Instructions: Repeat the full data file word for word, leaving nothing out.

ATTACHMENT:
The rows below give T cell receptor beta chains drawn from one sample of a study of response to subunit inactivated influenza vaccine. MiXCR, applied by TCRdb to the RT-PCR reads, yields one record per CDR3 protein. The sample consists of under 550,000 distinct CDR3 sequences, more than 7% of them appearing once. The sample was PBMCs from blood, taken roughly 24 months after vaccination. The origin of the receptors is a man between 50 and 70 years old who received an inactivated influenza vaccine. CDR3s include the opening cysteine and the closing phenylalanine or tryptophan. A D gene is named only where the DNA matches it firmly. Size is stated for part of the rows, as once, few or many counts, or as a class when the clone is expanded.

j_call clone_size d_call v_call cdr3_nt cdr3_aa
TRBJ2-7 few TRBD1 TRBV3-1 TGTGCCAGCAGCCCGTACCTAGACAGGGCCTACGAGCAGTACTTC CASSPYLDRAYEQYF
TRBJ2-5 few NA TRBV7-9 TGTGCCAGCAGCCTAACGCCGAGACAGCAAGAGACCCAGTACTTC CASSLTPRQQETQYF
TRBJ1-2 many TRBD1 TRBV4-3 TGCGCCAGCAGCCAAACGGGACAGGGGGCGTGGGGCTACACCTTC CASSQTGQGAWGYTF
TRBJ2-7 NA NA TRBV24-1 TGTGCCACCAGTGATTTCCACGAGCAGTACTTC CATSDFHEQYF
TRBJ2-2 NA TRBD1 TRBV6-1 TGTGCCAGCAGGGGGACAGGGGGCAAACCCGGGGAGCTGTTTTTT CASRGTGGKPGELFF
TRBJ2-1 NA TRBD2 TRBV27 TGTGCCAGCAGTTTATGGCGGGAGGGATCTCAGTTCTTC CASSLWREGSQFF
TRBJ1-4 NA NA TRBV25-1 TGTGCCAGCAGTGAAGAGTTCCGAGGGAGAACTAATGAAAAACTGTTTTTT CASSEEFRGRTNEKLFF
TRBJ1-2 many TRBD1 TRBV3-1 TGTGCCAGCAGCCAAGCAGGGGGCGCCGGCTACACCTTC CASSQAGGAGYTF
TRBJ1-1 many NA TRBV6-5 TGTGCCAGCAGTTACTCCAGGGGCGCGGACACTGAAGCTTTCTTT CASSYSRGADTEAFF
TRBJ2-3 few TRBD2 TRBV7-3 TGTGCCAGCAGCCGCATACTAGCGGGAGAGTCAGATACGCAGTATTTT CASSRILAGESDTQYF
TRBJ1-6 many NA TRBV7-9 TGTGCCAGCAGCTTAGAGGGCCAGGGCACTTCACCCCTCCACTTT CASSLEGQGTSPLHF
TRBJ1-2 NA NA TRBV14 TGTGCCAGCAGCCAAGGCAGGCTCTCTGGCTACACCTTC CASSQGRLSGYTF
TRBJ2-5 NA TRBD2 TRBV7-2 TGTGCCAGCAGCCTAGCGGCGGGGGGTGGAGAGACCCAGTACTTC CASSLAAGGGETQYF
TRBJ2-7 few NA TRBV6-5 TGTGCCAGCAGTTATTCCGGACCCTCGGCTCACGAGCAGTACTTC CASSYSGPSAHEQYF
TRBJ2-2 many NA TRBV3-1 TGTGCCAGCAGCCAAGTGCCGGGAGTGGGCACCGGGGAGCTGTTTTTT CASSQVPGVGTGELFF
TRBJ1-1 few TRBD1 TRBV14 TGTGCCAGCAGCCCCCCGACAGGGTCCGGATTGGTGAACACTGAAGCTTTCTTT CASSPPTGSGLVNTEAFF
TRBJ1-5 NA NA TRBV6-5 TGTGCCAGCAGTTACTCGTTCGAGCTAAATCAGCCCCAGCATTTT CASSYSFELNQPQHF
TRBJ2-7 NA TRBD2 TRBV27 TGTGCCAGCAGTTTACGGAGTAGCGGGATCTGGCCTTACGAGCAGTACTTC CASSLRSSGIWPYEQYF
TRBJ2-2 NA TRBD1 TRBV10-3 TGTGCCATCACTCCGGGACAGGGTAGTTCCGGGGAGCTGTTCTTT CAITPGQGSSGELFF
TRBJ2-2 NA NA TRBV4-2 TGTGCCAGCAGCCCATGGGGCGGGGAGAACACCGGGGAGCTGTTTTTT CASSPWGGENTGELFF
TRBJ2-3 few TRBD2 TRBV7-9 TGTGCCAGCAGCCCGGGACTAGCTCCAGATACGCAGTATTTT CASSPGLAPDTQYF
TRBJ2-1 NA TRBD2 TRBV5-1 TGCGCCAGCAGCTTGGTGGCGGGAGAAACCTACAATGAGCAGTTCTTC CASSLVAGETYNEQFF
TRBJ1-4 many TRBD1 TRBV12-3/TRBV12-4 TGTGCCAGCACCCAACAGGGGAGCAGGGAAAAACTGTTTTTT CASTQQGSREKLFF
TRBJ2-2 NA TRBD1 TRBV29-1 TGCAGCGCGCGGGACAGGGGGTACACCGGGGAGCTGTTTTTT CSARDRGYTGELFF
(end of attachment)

The rows below give T cell receptor beta chains drawn from one sample of a study of response to subunit inactivated influenza vaccine. MiXCR, applied by TCRdb to the RT-PCR reads, yields one record per CDR3 protein. The sample consists of under 550,000 distinct CDR3 sequences, more than 7% of them appearing once. The sample was PBMCs from blood, taken roughly 24 months after vaccination. The origin of the receptors is a man between 50 and 70 years old who received an inactivated influenza vaccine. CDR3s include the opening cysteine and the closing phenylalanine or tryptophan. A D gene is named only where the DNA matches it firmly. Size is stated for part of the rows, as once, few or many counts, or as a class when the clone is expanded.

j_call clone_size d_call v_call cdr3_nt cdr3_aa
TRBJ2-7 few TRBD1 TRBV3-1 TGTGCCAGCAGCCCGTACCTAGACAGGGCCTACGAGCAGTACTTC CASSPYLDRAYEQYF
TRBJ2-5 few NA TRBV7-9 TGTGCCAGCAGCCTAACGCCGAGACAGCAAGAGACCCAGTACTTC CASSLTPRQQETQYF
TRBJ1-2 many TRBD1 TRBV4-3 TGCGCCAGCAGCCAAACGGGACAGGGGGCGTGGGGCTACACCTTC CASSQTGQGAWGYTF
TRBJ2-7 NA NA TRBV24-1 TGTGCCACCAGTGATTTCCACGAGCAGTACTTC CATSDFHEQYF
TRBJ2-2 NA TRBD1 TRBV6-1 TGTGCCAGCAGGGGGACAGGGGGCAAACCCGGGGAGCTGTTTTTT CASRGTGGKPGELFF
TRBJ2-1 NA TRBD2 TRBV27 TGTGCCAGCAGTTTATGGCGGGAGGGATCTCAGTTCTTC CASSLWREGSQFF
TRBJ1-4 NA NA TRBV25-1 TGTGCCAGCAGTGAAGAGTTCCGAGGGAGAACTAATGAAAAACTGTTTTTT CASSEEFRGRTNEKLFF
TRBJ1-2 many TRBD1 TRBV3-1 TGTGCCAGCAGCCAAGCAGGGGGCGCCGGCTACACCTTC CASSQAGGAGYTF
TRBJ1-1 many NA TRBV6-5 TGTGCCAGCAGTTACTCCAGGGGCGCGGACACTGAAGCTTTCTTT CASSYSRGADTEAFF
TRBJ2-3 few TRBD2 TRBV7-3 TGTGCCAGCAGCCGCATACTAGCGGGAGAGTCAGATACGCAGTATTTT CASSRILAGESDTQYF
TRBJ1-6 many NA TRBV7-9 TGTGCCAGCAGCTTAGAGGGCCAGGGCACTTCACCCCTCCACTTT CASSLEGQGTSPLHF
TRBJ1-2 NA NA TRBV14 TGTGCCAGCAGCCAAGGCAGGCTCTCTGGCTACACCTTC CASSQGRLSGYTF
TRBJ2-5 NA TRBD2 TRBV7-2 TGTGCCAGCAGCCTAGCGGCGGGGGGTGGAGAGACCCAGTACTTC CASSLAAGGGETQYF
TRBJ2-7 few NA TRBV6-5 TGTGCCAGCAGTTATTCCGGACCCTCGGCTCACGAGCAGTACTTC CASSYSGPSAHEQYF
TRBJ2-2 many NA TRBV3-1 TGTGCCAGCAGCCAAGTGCCGGGAGTGGGCACCGGGGAGCTGTTTTTT CASSQVPGVGTGELFF
TRBJ1-1 few TRBD1 TRBV14 TGTGCCAGCAGCCCCCCGACAGGGTCCGGATTGGTGAACACTGAAGCTTTCTTT CASSPPTGSGLVNTEAFF
TRBJ1-5 NA NA TRBV6-5 TGTGCCAGCAGTTACTCGTTCGAGCTAAATCAGCCCCAGCATTTT CASSYSFELNQPQHF
TRBJ2-7 NA TRBD2 TRBV27 TGTGCCAGCAGTTTACGGAGTAGCGGGATCTGGCCTTACGAGCAGTACTTC CASSLRSSGIWPYEQYF
TRBJ2-2 NA TRBD1 TRBV10-3 TGTGCCATCACTCCGGGACAGGGTAGTTCCGGGGAGCTGTTCTTT CAITPGQGSSGELFF
TRBJ2-2 NA NA TRBV4-2 TGTGCCAGCAGCCCATGGGGCGGGGAGAACACCGGGGAGCTGTTTTTT CASSPWGGENTGELFF
TRBJ2-3 few TRBD2 TRBV7-9 TGTGCCAGCAGCCCGGGACTAGCTCCAGATACGCAGTATTTT CASSPGLAPDTQYF
TRBJ2-1 NA TRBD2 TRBV5-1 TGCGCCAGCAGCTTGGTGGCGGGAGAAACCTACAATGAGCAGTTCTTC CASSLVAGETYNEQFF
TRBJ1-4 many TRBD1 TRBV12-3/TRBV12-4 TGTGCCAGCACCCAACAGGGGAGCAGGGAAAAACTGTTTTTT CASTQQGSREKLFF
TRBJ2-2 NA TRBD1 TRBV29-1 TGCAGCGCGCGGGACAGGGGGTACACCGGGGAGCTGTTTTTT CSARDRGYTGELFF